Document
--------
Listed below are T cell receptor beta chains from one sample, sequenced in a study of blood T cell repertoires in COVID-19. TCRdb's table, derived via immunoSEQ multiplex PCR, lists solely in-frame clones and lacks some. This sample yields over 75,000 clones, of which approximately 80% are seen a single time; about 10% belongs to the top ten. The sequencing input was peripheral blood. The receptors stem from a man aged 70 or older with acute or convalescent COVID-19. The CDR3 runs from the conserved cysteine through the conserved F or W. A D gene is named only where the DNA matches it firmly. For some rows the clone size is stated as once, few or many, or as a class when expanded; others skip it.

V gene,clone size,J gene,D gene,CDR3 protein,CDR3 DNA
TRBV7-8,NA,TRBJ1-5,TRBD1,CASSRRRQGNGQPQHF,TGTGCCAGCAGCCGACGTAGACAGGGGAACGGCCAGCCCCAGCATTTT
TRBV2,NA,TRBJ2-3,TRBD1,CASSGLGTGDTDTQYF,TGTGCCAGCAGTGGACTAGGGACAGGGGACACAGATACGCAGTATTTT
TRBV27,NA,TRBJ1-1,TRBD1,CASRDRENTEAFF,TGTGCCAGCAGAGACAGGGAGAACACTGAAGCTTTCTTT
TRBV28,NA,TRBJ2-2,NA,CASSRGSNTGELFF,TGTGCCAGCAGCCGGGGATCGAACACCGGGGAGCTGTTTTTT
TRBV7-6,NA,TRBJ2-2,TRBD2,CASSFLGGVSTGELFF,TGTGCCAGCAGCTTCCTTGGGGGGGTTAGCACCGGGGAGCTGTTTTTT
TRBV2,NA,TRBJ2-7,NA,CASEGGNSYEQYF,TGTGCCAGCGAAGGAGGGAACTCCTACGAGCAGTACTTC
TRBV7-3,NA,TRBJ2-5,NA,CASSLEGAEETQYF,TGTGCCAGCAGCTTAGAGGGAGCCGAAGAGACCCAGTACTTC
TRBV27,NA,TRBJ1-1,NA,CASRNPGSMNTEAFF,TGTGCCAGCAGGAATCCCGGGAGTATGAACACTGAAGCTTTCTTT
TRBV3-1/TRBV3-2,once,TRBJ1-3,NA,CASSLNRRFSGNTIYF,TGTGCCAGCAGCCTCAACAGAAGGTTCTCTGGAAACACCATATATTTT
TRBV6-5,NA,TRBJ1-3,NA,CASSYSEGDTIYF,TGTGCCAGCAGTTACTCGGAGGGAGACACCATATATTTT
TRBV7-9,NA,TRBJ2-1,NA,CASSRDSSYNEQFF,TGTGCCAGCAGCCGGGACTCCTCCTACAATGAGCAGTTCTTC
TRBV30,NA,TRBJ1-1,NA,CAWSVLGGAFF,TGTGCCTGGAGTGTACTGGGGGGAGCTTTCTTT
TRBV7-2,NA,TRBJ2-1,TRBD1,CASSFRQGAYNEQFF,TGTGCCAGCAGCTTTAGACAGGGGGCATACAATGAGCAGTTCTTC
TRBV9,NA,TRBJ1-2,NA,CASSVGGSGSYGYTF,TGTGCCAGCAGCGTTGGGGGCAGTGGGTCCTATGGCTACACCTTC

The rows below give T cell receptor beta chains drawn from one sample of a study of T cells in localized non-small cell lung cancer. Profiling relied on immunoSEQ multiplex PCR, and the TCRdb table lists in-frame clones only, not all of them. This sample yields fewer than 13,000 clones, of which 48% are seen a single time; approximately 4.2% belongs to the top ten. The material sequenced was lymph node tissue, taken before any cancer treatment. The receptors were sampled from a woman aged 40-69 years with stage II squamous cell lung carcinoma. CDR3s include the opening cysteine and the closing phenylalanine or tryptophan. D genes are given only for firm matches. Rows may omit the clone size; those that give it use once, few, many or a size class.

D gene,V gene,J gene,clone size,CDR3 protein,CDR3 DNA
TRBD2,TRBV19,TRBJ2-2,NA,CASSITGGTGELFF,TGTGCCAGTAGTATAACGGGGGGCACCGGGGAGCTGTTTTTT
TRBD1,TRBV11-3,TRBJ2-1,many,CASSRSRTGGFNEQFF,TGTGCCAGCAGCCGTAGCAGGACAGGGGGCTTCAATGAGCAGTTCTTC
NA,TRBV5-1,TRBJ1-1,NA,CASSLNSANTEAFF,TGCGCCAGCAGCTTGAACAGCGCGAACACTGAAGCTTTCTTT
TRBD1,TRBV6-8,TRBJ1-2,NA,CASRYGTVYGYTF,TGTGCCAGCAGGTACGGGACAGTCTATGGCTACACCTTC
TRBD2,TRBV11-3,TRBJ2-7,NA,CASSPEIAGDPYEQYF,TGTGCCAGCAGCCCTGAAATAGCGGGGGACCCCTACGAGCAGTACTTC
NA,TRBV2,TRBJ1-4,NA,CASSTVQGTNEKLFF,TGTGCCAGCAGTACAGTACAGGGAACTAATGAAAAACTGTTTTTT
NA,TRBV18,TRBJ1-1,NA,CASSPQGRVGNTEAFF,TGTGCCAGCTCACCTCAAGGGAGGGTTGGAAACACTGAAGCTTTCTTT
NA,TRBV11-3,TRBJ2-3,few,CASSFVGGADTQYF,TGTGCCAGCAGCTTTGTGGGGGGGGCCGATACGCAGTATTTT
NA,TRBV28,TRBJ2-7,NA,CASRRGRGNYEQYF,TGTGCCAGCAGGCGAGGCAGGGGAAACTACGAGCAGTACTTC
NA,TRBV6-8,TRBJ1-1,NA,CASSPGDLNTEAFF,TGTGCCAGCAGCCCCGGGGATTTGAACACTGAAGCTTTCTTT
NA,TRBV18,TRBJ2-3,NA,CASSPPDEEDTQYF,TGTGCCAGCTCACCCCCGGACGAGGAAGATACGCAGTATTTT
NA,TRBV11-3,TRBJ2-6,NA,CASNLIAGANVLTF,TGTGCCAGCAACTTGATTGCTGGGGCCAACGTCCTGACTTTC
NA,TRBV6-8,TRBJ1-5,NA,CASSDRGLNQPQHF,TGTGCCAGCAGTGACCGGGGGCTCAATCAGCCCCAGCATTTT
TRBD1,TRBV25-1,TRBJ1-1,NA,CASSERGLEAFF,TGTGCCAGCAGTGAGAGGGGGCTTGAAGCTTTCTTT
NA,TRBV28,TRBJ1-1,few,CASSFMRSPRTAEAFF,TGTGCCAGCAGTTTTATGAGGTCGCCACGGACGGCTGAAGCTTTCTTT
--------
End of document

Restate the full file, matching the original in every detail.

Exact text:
Listed below are T cell receptor beta chains from one sample, sequenced in a study of blood T cell repertoires in COVID-19. TCRdb's table, derived via immunoSEQ multiplex PCR, lists solely in-frame clones and lacks some. This sample yields over 75,000 clones, of which approximately 80% are seen a single time; about 10% belongs to the top ten. The sequencing input was peripheral blood. The receptors stem from a man aged 70 or older with acute or convalescent COVID-19. The CDR3 runs from the conserved cysteine through the conserved F or W. A D gene is named only where the DNA matches it firmly. For some rows the clone size is stated as once, few or many, or as a class when expanded; others skip it.

V gene,clone size,J gene,D gene,CDR3 protein,CDR3 DNA
TRBV7-8,NA,TRBJ1-5,TRBD1,CASSRRRQGNGQPQHF,TGTGCCAGCAGCCGACGTAGACAGGGGAACGGCCAGCCCCAGCATTTT
TRBV2,NA,TRBJ2-3,TRBD1,CASSGLGTGDTDTQYF,TGTGCCAGCAGTGGACTAGGGACAGGGGACACAGATACGCAGTATTTT
TRBV27,NA,TRBJ1-1,TRBD1,CASRDRENTEAFF,TGTGCCAGCAGAGACAGGGAGAACACTGAAGCTTTCTTT
TRBV28,NA,TRBJ2-2,NA,CASSRGSNTGELFF,TGTGCCAGCAGCCGGGGATCGAACACCGGGGAGCTGTTTTTT
TRBV7-6,NA,TRBJ2-2,TRBD2,CASSFLGGVSTGELFF,TGTGCCAGCAGCTTCCTTGGGGGGGTTAGCACCGGGGAGCTGTTTTTT
TRBV2,NA,TRBJ2-7,NA,CASEGGNSYEQYF,TGTGCCAGCGAAGGAGGGAACTCCTACGAGCAGTACTTC
TRBV7-3,NA,TRBJ2-5,NA,CASSLEGAEETQYF,TGTGCCAGCAGCTTAGAGGGAGCCGAAGAGACCCAGTACTTC
TRBV27,NA,TRBJ1-1,NA,CASRNPGSMNTEAFF,TGTGCCAGCAGGAATCCCGGGAGTATGAACACTGAAGCTTTCTTT
TRBV3-1/TRBV3-2,once,TRBJ1-3,NA,CASSLNRRFSGNTIYF,TGTGCCAGCAGCCTCAACAGAAGGTTCTCTGGAAACACCATATATTTT
TRBV6-5,NA,TRBJ1-3,NA,CASSYSEGDTIYF,TGTGCCAGCAGTTACTCGGAGGGAGACACCATATATTTT
TRBV7-9,NA,TRBJ2-1,NA,CASSRDSSYNEQFF,TGTGCCAGCAGCCGGGACTCCTCCTACAATGAGCAGTTCTTC
TRBV30,NA,TRBJ1-1,NA,CAWSVLGGAFF,TGTGCCTGGAGTGTACTGGGGGGAGCTTTCTTT
TRBV7-2,NA,TRBJ2-1,TRBD1,CASSFRQGAYNEQFF,TGTGCCAGCAGCTTTAGACAGGGGGCATACAATGAGCAGTTCTTC
TRBV9,NA,TRBJ1-2,NA,CASSVGGSGSYGYTF,TGTGCCAGCAGCGTTGGGGGCAGTGGGTCCTATGGCTACACCTTC

The rows below give T cell receptor beta chains drawn from one sample of a study of T cells in localized non-small cell lung cancer. Profiling relied on immunoSEQ multiplex PCR, and the TCRdb table lists in-frame clones only, not all of them. This sample yields fewer than 13,000 clones, of which 48% are seen a single time; approximately 4.2% belongs to the top ten. The material sequenced was lymph node tissue, taken before any cancer treatment. The receptors were sampled from a woman aged 40-69 years with stage II squamous cell lung carcinoma. CDR3s include the opening cysteine and the closing phenylalanine or tryptophan. D genes are given only for firm matches. Rows may omit the clone size; those that give it use once, few, many or a size class.

D gene,V gene,J gene,clone size,CDR3 protein,CDR3 DNA
TRBD2,TRBV19,TRBJ2-2,NA,CASSITGGTGELFF,TGTGCCAGTAGTATAACGGGGGGCACCGGGGAGCTGTTTTTT
TRBD1,TRBV11-3,TRBJ2-1,many,CASSRSRTGGFNEQFF,TGTGCCAGCAGCCGTAGCAGGACAGGGGGCTTCAATGAGCAGTTCTTC
NA,TRBV5-1,TRBJ1-1,NA,CASSLNSANTEAFF,TGCGCCAGCAGCTTGAACAGCGCGAACACTGAAGCTTTCTTT
TRBD1,TRBV6-8,TRBJ1-2,NA,CASRYGTVYGYTF,TGTGCCAGCAGGTACGGGACAGTCTATGGCTACACCTTC
TRBD2,TRBV11-3,TRBJ2-7,NA,CASSPEIAGDPYEQYF,TGTGCCAGCAGCCCTGAAATAGCGGGGGACCCCTACGAGCAGTACTTC
NA,TRBV2,TRBJ1-4,NA,CASSTVQGTNEKLFF,TGTGCCAGCAGTACAGTACAGGGAACTAATGAAAAACTGTTTTTT
NA,TRBV18,TRBJ1-1,NA,CASSPQGRVGNTEAFF,TGTGCCAGCTCACCTCAAGGGAGGGTTGGAAACACTGAAGCTTTCTTT
NA,TRBV11-3,TRBJ2-3,few,CASSFVGGADTQYF,TGTGCCAGCAGCTTTGTGGGGGGGGCCGATACGCAGTATTTT
NA,TRBV28,TRBJ2-7,NA,CASRRGRGNYEQYF,TGTGCCAGCAGGCGAGGCAGGGGAAACTACGAGCAGTACTTC
NA,TRBV6-8,TRBJ1-1,NA,CASSPGDLNTEAFF,TGTGCCAGCAGCCCCGGGGATTTGAACACTGAAGCTTTCTTT
NA,TRBV18,TRBJ2-3,NA,CASSPPDEEDTQYF,TGTGCCAGCTCACCCCCGGACGAGGAAGATACGCAGTATTTT
NA,TRBV11-3,TRBJ2-6,NA,CASNLIAGANVLTF,TGTGCCAGCAACTTGATTGCTGGGGCCAACGTCCTGACTTTC
NA,TRBV6-8,TRBJ1-5,NA,CASSDRGLNQPQHF,TGTGCCAGCAGTGACCGGGGGCTCAATCAGCCCCAGCATTTT
TRBD1,TRBV25-1,TRBJ1-1,NA,CASSERGLEAFF,TGTGCCAGCAGTGAGAGGGGGCTTGAAGCTTTCTTT
NA,TRBV28,TRBJ1-1,few,CASSFMRSPRTAEAFF,TGTGCCAGCAGTTTTATGAGGTCGCCACGGACGGCTGAAGCTTTCTTT